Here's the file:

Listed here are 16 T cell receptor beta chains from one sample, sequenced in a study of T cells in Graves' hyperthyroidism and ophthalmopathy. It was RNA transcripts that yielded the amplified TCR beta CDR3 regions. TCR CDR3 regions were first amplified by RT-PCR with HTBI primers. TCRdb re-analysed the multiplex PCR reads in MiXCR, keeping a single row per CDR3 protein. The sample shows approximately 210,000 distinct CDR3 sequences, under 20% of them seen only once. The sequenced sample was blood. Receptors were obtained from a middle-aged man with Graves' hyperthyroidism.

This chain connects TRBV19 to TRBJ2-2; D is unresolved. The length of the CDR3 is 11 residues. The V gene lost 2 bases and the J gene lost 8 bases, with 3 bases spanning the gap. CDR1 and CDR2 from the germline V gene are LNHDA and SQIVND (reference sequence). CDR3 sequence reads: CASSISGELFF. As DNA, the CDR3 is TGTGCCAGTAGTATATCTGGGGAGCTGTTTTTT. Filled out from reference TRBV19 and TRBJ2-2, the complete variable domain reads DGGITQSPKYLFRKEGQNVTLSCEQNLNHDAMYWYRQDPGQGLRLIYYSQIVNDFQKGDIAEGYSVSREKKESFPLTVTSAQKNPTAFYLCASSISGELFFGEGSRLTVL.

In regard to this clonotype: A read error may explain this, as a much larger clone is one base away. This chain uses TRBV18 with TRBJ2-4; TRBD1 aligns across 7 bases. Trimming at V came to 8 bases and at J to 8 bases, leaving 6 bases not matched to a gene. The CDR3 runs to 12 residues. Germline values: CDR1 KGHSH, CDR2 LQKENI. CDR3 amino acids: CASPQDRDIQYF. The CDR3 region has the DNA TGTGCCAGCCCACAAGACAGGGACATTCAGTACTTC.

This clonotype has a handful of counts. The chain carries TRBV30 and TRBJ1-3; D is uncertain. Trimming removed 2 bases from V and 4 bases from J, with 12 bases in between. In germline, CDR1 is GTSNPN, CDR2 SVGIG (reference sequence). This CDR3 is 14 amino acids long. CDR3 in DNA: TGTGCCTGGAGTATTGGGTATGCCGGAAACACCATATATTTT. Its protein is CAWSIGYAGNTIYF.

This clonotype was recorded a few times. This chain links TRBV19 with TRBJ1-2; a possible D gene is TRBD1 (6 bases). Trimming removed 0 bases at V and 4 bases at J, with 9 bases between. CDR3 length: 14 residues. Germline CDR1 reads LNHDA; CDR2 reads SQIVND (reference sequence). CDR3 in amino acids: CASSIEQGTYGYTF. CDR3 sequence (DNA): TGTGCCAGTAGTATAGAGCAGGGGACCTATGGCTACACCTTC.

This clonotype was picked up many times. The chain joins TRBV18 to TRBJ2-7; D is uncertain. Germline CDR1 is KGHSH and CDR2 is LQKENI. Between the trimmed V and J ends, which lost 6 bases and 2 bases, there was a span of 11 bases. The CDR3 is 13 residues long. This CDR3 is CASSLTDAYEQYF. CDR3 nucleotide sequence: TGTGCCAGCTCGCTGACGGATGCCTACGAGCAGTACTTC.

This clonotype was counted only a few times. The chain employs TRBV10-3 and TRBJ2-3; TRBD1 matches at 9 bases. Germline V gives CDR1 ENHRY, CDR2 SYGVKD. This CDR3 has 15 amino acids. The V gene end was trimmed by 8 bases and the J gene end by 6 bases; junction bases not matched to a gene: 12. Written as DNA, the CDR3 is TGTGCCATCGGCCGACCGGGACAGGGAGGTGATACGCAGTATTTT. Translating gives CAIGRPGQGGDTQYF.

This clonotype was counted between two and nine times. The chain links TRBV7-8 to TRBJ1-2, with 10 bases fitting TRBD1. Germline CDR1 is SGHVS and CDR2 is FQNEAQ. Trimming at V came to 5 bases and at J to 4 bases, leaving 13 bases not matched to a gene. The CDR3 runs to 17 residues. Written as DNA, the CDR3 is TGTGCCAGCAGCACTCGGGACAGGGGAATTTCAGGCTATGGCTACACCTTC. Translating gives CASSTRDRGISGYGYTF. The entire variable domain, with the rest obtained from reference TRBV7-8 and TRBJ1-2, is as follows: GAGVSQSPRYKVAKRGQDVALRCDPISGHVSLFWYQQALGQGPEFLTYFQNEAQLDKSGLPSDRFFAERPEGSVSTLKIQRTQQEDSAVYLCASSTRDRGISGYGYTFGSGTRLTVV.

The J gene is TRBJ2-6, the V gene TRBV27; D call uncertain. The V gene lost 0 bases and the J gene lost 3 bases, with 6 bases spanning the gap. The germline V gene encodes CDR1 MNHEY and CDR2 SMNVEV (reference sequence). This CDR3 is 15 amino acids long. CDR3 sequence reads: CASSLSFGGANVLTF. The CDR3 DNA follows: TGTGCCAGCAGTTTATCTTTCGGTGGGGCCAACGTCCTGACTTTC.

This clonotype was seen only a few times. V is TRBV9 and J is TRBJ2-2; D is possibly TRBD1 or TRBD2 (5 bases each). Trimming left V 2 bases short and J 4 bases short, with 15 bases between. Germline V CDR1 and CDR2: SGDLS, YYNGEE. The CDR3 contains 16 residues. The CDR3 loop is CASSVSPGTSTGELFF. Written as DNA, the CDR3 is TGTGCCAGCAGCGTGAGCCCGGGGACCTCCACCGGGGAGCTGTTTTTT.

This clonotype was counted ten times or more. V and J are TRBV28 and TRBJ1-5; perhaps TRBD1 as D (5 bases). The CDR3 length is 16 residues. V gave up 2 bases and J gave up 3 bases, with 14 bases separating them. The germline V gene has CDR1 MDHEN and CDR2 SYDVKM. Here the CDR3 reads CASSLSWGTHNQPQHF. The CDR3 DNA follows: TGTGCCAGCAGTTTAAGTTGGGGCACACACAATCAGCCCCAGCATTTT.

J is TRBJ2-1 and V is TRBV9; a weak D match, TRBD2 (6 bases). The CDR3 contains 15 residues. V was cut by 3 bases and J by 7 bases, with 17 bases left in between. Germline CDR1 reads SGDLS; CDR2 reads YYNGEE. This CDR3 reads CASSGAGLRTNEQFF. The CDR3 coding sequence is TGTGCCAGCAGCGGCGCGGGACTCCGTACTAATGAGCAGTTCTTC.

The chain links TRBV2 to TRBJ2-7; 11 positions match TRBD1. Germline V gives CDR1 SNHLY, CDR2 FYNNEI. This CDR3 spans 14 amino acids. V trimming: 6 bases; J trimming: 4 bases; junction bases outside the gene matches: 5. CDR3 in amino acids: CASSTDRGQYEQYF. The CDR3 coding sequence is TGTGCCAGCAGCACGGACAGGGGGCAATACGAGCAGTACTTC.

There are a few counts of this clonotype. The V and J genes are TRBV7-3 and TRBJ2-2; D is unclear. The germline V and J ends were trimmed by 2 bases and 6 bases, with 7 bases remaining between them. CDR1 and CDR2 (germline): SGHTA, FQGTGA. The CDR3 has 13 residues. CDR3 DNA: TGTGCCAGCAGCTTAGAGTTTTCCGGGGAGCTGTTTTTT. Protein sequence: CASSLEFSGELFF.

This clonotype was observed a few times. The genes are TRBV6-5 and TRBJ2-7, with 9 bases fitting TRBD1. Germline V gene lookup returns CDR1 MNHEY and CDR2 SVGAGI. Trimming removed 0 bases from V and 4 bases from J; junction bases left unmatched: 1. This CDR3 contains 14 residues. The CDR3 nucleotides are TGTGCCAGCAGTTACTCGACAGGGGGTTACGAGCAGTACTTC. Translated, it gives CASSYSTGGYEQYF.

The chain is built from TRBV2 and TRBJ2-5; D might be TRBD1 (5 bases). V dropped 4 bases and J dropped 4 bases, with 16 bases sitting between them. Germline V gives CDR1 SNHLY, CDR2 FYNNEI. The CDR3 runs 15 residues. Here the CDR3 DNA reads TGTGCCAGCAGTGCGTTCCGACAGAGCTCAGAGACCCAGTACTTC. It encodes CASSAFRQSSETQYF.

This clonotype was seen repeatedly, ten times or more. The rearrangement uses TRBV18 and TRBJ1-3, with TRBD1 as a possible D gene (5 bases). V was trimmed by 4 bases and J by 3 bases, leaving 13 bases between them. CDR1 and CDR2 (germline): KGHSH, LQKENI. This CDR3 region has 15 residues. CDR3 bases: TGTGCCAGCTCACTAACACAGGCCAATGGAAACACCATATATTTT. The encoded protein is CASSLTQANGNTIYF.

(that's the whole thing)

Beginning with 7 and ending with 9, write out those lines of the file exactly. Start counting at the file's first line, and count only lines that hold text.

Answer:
This clonotype was counted only a few times. The chain employs TRBV10-3 and TRBJ2-3; TRBD1 matches at 9 bases. Germline V gives CDR1 ENHRY, CDR2 SYGVKD. This CDR3 has 15 amino acids. The V gene end was trimmed by 8 bases and the J gene end by 6 bases; junction bases not matched to a gene: 12. Written as DNA, the CDR3 is TGTGCCATCGGCCGACCGGGACAGGGAGGTGATACGCAGTATTTT. Translating gives CAIGRPGQGGDTQYF.

This clonotype was counted between two and nine times. The chain links TRBV7-8 to TRBJ1-2, with 10 bases fitting TRBD1. Germline CDR1 is SGHVS and CDR2 is FQNEAQ. Trimming at V came to 5 bases and at J to 4 bases, leaving 13 bases not matched to a gene. The CDR3 runs to 17 residues. Written as DNA, the CDR3 is TGTGCCAGCAGCACTCGGGACAGGGGAATTTCAGGCTATGGCTACACCTTC. Translating gives CASSTRDRGISGYGYTF. The entire variable domain, with the rest obtained from reference TRBV7-8 and TRBJ1-2, is as follows: GAGVSQSPRYKVAKRGQDVALRCDPISGHVSLFWYQQALGQGPEFLTYFQNEAQLDKSGLPSDRFFAERPEGSVSTLKIQRTQQEDSAVYLCASSTRDRGISGYGYTFGSGTRLTVV.

The J gene is TRBJ2-6, the V gene TRBV27; D call uncertain. The V gene lost 0 bases and the J gene lost 3 bases, with 6 bases spanning the gap. The germline V gene encodes CDR1 MNHEY and CDR2 SMNVEV (reference sequence). This CDR3 is 15 amino acids long. CDR3 sequence reads: CASSLSFGGANVLTF. The CDR3 DNA follows: TGTGCCAGCAGTTTATCTTTCGGTGGGGCCAACGTCCTGACTTTC.